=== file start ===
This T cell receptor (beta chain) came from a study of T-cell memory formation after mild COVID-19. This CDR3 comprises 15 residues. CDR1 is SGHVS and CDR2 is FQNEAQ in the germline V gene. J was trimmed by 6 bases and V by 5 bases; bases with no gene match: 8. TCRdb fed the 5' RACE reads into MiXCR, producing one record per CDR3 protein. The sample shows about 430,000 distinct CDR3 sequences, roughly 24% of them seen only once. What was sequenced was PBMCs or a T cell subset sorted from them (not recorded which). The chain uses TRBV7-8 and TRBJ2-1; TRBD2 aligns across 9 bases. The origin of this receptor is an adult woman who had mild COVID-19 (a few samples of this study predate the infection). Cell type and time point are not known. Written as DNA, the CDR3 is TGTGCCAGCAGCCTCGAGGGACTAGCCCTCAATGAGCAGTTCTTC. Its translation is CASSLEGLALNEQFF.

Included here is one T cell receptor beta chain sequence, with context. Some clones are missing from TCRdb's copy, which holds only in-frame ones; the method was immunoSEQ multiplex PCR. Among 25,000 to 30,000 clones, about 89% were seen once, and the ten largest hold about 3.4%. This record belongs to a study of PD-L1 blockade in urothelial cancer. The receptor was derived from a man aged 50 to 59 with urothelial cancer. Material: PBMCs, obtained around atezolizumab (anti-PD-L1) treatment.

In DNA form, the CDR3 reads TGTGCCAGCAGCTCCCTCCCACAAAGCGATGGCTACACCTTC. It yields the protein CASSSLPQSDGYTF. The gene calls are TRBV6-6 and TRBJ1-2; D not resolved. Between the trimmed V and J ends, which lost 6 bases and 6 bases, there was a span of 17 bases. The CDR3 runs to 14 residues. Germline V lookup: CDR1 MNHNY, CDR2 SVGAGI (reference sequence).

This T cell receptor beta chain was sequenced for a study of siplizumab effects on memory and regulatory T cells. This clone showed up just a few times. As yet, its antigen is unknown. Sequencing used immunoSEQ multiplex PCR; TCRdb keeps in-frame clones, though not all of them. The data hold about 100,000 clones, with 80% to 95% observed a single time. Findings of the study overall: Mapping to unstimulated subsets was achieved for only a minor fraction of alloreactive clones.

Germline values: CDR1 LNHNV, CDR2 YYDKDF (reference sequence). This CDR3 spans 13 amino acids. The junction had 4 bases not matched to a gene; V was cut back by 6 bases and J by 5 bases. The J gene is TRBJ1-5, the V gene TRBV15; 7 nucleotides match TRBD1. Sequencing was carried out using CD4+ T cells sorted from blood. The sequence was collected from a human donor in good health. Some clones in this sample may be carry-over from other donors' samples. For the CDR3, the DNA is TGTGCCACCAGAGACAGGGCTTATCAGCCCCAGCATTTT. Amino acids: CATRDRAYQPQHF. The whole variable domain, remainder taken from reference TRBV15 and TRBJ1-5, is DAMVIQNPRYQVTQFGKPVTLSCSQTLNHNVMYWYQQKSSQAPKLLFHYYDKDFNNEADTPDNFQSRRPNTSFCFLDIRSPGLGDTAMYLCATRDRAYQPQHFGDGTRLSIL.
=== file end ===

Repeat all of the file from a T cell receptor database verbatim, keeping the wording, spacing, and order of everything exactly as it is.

This T cell receptor (beta chain) came from a study of T-cell memory formation after mild COVID-19. This CDR3 comprises 15 residues. CDR1 is SGHVS and CDR2 is FQNEAQ in the germline V gene. J was trimmed by 6 bases and V by 5 bases; bases with no gene match: 8. TCRdb fed the 5' RACE reads into MiXCR, producing one record per CDR3 protein. The sample shows about 430,000 distinct CDR3 sequences, roughly 24% of them seen only once. What was sequenced was PBMCs or a T cell subset sorted from them (not recorded which). The chain uses TRBV7-8 and TRBJ2-1; TRBD2 aligns across 9 bases. The origin of this receptor is an adult woman who had mild COVID-19 (a few samples of this study predate the infection). Cell type and time point are not known. Written as DNA, the CDR3 is TGTGCCAGCAGCCTCGAGGGACTAGCCCTCAATGAGCAGTTCTTC. Its translation is CASSLEGLALNEQFF.

Included here is one T cell receptor beta chain sequence, with context. Some clones are missing from TCRdb's copy, which holds only in-frame ones; the method was immunoSEQ multiplex PCR. Among 25,000 to 30,000 clones, about 89% were seen once, and the ten largest hold about 3.4%. This record belongs to a study of PD-L1 blockade in urothelial cancer. The receptor was derived from a man aged 50 to 59 with urothelial cancer. Material: PBMCs, obtained around atezolizumab (anti-PD-L1) treatment.

In DNA form, the CDR3 reads TGTGCCAGCAGCTCCCTCCCACAAAGCGATGGCTACACCTTC. It yields the protein CASSSLPQSDGYTF. The gene calls are TRBV6-6 and TRBJ1-2; D not resolved. Between the trimmed V and J ends, which lost 6 bases and 6 bases, there was a span of 17 bases. The CDR3 runs to 14 residues. Germline V lookup: CDR1 MNHNY, CDR2 SVGAGI (reference sequence).

This T cell receptor beta chain was sequenced for a study of siplizumab effects on memory and regulatory T cells. This clone showed up just a few times. As yet, its antigen is unknown. Sequencing used immunoSEQ multiplex PCR; TCRdb keeps in-frame clones, though not all of them. The data hold about 100,000 clones, with 80% to 95% observed a single time. Findings of the study overall: Mapping to unstimulated subsets was achieved for only a minor fraction of alloreactive clones.

Germline values: CDR1 LNHNV, CDR2 YYDKDF (reference sequence). This CDR3 spans 13 amino acids. The junction had 4 bases not matched to a gene; V was cut back by 6 bases and J by 5 bases. The J gene is TRBJ1-5, the V gene TRBV15; 7 nucleotides match TRBD1. Sequencing was carried out using CD4+ T cells sorted from blood. The sequence was collected from a human donor in good health. Some clones in this sample may be carry-over from other donors' samples. For the CDR3, the DNA is TGTGCCACCAGAGACAGGGCTTATCAGCCCCAGCATTTT. Amino acids: CATRDRAYQPQHF. The whole variable domain, remainder taken from reference TRBV15 and TRBJ1-5, is DAMVIQNPRYQVTQFGKPVTLSCSQTLNHNVMYWYQQKSSQAPKLLFHYYDKDFNNEADTPDNFQSRRPNTSFCFLDIRSPGLGDTAMYLCATRDRAYQPQHFGDGTRLSIL.